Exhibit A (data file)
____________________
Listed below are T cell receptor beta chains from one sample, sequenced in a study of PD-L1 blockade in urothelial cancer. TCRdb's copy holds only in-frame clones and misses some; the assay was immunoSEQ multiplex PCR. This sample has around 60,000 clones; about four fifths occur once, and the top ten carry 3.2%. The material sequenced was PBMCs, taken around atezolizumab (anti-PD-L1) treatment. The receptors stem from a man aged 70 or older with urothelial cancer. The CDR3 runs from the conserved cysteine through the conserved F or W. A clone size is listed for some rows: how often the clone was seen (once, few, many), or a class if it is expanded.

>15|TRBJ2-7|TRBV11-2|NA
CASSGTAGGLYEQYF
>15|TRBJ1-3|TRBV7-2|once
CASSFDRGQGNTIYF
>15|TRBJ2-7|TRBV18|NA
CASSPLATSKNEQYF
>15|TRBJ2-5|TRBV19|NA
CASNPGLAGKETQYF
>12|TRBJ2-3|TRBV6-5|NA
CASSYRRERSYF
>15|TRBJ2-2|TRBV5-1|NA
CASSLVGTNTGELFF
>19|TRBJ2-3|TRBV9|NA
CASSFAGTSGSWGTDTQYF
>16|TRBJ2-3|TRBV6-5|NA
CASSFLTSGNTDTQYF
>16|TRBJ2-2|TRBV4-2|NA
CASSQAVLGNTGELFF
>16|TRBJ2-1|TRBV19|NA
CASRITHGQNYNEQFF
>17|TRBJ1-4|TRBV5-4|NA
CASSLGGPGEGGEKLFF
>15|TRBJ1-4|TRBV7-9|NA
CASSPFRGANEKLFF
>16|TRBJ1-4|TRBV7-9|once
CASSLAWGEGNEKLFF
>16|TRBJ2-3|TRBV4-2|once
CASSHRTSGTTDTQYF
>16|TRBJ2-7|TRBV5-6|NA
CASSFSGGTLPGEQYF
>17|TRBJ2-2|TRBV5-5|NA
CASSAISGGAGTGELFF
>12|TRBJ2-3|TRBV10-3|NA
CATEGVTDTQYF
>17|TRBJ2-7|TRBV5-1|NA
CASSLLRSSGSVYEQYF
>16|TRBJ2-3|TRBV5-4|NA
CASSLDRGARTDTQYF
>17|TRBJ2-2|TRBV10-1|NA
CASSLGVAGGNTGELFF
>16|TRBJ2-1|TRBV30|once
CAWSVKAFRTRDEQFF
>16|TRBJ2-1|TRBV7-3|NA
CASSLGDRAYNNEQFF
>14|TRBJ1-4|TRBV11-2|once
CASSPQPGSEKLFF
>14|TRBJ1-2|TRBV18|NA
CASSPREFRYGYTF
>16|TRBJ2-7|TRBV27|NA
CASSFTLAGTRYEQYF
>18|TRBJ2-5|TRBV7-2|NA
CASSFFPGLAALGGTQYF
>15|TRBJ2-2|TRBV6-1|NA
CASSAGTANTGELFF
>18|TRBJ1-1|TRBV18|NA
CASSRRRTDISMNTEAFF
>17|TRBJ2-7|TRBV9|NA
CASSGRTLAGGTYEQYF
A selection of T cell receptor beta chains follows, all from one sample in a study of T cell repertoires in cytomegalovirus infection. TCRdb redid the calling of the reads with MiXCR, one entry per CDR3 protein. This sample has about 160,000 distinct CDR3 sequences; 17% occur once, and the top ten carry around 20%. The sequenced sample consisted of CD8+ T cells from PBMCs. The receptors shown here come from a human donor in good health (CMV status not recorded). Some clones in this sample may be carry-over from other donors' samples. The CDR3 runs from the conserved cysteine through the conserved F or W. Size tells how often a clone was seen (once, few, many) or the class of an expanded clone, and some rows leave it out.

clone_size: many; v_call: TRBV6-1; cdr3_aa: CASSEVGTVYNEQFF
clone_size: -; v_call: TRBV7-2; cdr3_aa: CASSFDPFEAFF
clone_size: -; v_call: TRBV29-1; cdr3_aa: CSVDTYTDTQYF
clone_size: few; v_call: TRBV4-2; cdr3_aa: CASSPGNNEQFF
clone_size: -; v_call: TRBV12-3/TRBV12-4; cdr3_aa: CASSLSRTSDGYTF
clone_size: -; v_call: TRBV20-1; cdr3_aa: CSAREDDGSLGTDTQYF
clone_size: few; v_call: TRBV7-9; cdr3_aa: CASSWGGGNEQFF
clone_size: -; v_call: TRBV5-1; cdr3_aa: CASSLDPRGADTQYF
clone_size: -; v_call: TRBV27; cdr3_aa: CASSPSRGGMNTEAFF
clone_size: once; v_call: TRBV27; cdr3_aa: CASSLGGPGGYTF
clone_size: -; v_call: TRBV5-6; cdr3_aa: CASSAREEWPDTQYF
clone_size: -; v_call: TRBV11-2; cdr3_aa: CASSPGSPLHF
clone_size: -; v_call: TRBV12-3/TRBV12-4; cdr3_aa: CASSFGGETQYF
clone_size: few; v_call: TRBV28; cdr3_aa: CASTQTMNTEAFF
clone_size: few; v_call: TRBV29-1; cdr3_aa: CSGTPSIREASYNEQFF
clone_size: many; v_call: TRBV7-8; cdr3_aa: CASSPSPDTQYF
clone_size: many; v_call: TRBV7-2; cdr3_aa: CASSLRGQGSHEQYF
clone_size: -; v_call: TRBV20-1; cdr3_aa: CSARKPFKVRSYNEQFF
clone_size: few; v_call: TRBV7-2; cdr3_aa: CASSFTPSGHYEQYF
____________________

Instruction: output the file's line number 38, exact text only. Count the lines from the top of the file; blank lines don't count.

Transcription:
>16|TRBJ2-3|TRBV5-4|NA